Monday, December 29, 2008

Dan Scannell's Best of 2008

Funambulism by D. Harlan Wilson
Wilson uses bizarro well, keeping it close enough to the familiar to hook the reader. You have the elements of excessive safety and the shallow expectations of audiences, but he avoids the danger of obvious allegory. What really drives the story home, though, is the concentration on things.

The Boy Who Ate the World by J.A. Tyler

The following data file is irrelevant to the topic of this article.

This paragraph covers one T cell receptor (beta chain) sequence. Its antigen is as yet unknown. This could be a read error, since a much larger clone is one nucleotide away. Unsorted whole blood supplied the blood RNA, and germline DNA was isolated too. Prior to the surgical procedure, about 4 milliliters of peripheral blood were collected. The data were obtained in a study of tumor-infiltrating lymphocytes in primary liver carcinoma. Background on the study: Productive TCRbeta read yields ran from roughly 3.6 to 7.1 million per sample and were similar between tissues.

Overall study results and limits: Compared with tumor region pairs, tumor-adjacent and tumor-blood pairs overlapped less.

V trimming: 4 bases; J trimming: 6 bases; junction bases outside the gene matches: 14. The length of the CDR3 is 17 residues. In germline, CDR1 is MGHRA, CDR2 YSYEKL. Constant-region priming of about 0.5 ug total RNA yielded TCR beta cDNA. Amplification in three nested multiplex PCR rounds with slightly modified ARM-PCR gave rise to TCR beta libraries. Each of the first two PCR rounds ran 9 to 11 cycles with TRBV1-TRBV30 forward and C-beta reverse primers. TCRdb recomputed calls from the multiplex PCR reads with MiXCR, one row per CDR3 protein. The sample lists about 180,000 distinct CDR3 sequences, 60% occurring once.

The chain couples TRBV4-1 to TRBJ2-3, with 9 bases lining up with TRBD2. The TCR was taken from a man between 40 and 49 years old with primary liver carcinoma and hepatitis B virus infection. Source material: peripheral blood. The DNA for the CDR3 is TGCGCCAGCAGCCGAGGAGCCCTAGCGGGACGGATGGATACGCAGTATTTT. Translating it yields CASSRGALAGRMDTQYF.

This story speaks for itself. A statement about the modern world. A focused, purposeful use of magical realism.

The End of Algebra by Jimmy Chen
A look at the narrowness of modern human obsessions. Chen's prose always satisfies.

Opacities by Casey Anderson
An explication of boredom.


j. a. tyler said...

thanks for the nod. much appreciated.

Spencer Troxell said...

Funambulism is a great piece of writing. I'm sorry I missed it the first time around.